MITES AND MANGE

A dog with a severe fox mange (Sarcoptes Scabei) infection

 

What are mites?

Mites are tiny members of the spider family and the skin disease that they cause is commonly known as ‘mange’.

What are the different types of mites that might affect my pet?

The main contagious mite that affects our pets is the Sarcoptes Scabei mite that results in the severe skin condition known as ‘fox mange’ in dogs.  Other mites that cause sporadic problems include the Demodex mite, which causes patchy hair loss, and the ear mite Otodectes that causes ear infections in young dogs and cats.  Rabbits can also be affected by these mites as well as the ‘fur mite’ Cheyletiella.  Cats may also rarely be affected by a mite called Notoedres which causes similar symptoms to fox mange in dogs.

Whilst the other mites can cause severe problems in individual animals, it is the fox mange mite ‘Sarcoptes Scabei’ that is of most concern and which is covered in this section.

A close up of the tiny Sarcoptes Scabei mite

What are the symptoms of fox mange?

The most common symptoms in dogs are intense, unremitting itching and then characteristic hair loss around the face, head, ears, elbows and knees.  This balding will often then become more generalised according the susceptibility and immune response of the dog concerned – younger dogs under a year of age are more prone and some adult animals seem more predisposed as well.

Unfortunately the symptoms of fox mange closely mimic the symptoms of allergic skin disease and distinguishing the two can be very difficult!

Characteristic itching with baldness around the eyes, knees and elbows

Sarcoptes mites can also affect humans though the infection is usually self limiting and fairly mild.  However if your dog has suspicious symptoms and you develop an itchy rash on your forearms then it may be that these mites are the culprits.

How is the disease diagnosed?

Making a diagnosis is remarkably difficult as the mites burrow deep into the skin and are very rarely seen on skin scrapes or plucks (unlike the easily identifiable Demodex mite).  Often the only way to make a diagnosis is on a blood test looking for antibodies to the mite or on a full thickness skin biopsy performed under an anaesthetic.

More commonly, we will look at the pattern of baldness or scratching and if we are suspicious that fox mange may be causing or contributing to the symptoms then we may decide to ‘test-treat’ your pet to eliminate the parasite and see if this helps improve matters.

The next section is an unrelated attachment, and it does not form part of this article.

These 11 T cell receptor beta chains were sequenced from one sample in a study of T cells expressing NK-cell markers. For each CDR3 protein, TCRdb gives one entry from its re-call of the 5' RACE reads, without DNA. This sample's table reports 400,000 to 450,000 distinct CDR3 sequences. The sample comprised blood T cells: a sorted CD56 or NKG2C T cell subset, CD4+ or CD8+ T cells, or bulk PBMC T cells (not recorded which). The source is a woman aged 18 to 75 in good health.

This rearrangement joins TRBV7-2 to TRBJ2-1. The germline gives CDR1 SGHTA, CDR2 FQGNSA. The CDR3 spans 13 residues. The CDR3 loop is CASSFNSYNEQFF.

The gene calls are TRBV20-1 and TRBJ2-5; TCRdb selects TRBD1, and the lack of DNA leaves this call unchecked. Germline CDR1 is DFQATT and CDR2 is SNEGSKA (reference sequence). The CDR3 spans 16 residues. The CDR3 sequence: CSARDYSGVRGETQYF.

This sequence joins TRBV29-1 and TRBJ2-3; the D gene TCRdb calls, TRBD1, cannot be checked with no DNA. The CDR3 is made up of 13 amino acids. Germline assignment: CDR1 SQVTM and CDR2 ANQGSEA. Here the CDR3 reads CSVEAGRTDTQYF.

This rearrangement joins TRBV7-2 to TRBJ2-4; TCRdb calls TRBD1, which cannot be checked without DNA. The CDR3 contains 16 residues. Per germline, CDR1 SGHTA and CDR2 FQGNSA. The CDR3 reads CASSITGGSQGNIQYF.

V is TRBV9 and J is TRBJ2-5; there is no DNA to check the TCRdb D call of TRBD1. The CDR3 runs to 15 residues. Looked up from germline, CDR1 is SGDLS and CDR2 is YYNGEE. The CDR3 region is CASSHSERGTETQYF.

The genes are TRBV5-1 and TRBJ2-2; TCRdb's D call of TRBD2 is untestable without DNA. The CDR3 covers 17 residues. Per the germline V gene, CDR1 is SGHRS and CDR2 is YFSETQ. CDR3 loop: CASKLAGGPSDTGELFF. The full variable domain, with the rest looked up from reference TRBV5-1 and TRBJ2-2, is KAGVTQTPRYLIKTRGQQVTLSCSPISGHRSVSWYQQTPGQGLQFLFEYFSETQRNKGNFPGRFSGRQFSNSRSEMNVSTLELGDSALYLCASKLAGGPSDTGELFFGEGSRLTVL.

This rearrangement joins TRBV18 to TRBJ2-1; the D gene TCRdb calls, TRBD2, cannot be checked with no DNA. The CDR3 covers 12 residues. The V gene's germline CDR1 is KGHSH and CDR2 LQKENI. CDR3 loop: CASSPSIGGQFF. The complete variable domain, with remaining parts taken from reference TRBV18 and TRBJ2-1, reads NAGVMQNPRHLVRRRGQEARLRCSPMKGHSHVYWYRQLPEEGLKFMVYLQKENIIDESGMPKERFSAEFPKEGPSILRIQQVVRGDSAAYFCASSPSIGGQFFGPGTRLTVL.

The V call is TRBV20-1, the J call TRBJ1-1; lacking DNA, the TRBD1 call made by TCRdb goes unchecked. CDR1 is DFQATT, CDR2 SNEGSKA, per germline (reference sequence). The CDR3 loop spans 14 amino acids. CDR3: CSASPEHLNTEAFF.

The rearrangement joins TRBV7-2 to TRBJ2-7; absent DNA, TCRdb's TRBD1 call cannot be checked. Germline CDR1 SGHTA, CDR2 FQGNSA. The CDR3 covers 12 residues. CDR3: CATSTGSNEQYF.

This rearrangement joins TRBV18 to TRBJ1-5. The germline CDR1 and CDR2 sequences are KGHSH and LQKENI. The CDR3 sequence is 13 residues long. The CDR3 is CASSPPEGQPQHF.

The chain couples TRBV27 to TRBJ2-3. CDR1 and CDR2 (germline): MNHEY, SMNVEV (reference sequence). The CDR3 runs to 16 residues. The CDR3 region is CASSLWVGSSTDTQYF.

Where might my pet acquire infection?

Close contact with affected animals is needed to acquire infection with Sarcoptes mites.  Most foxes are affected by Sarcoptes mites and this is the most common source of infection for domestic dogs as foxes will introduce the mites into local parks and gardens.  The disease is highly contagious and infection will pass readily from one dog to another through any form of contact or interaction.

How is the disease treated/prevented?

A number of veterinary products licensed for the treatment of fleas and ticks are also effective against mange though they may need to be used more frequently or in higher doses.  However some cases are more resistant than others and may need anti-parasitic injections weekly or even every other day for a period of 4 to 6 weeks if they are not responding.  Generally speaking, routine treatment with the products that we currently recommend for flea and tick prevention should give your pet adequate protection from these unpleasant parasites.

Do I need to treat the environment?

The parasites only survive for a short time in the environment so do not pose as much as a threat in this regard as fleas.  Nonetheless, washing your pet’s bedding and using a veterinary-supplied flea spray to treat the areas frequented by your pet is a sensible precaution to prevent other members of the family (including humans!) being affected.

 

 



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